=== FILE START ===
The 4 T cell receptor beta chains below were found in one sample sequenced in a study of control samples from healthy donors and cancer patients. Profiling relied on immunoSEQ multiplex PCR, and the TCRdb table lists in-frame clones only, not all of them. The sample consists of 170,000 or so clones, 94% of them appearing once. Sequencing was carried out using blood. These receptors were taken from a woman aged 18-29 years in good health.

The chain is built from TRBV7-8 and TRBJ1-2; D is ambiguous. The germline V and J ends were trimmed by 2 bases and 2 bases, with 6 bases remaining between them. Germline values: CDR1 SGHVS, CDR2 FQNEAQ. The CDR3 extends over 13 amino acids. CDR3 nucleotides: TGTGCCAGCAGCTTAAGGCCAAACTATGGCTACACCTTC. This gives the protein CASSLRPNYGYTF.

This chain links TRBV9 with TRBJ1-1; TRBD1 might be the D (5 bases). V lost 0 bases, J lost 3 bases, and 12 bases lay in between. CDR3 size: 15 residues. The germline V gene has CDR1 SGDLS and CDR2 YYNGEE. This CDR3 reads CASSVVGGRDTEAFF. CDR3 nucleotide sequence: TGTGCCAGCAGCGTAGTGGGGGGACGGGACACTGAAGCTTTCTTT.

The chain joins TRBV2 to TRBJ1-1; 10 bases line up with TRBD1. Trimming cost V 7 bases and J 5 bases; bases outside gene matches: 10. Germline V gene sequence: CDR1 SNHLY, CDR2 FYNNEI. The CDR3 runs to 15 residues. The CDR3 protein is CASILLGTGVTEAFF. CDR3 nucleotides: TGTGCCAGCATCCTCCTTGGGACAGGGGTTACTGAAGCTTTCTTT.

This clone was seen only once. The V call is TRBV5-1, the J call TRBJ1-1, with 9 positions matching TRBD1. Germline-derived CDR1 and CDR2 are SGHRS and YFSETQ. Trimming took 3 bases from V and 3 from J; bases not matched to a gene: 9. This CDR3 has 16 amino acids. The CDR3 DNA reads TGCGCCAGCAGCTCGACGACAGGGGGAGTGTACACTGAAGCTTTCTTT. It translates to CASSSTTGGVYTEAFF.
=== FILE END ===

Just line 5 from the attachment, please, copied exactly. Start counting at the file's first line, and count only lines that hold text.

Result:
This clone was seen only once. The V call is TRBV5-1, the J call TRBJ1-1, with 9 positions matching TRBD1. Germline-derived CDR1 and CDR2 are SGHRS and YFSETQ. Trimming took 3 bases from V and 3 from J; bases not matched to a gene: 9. This CDR3 has 16 amino acids. The CDR3 DNA reads TGCGCCAGCAGCTCGACGACAGGGGGAGTGTACACTGAAGCTTTCTTT. It translates to CASSSTTGGVYTEAFF.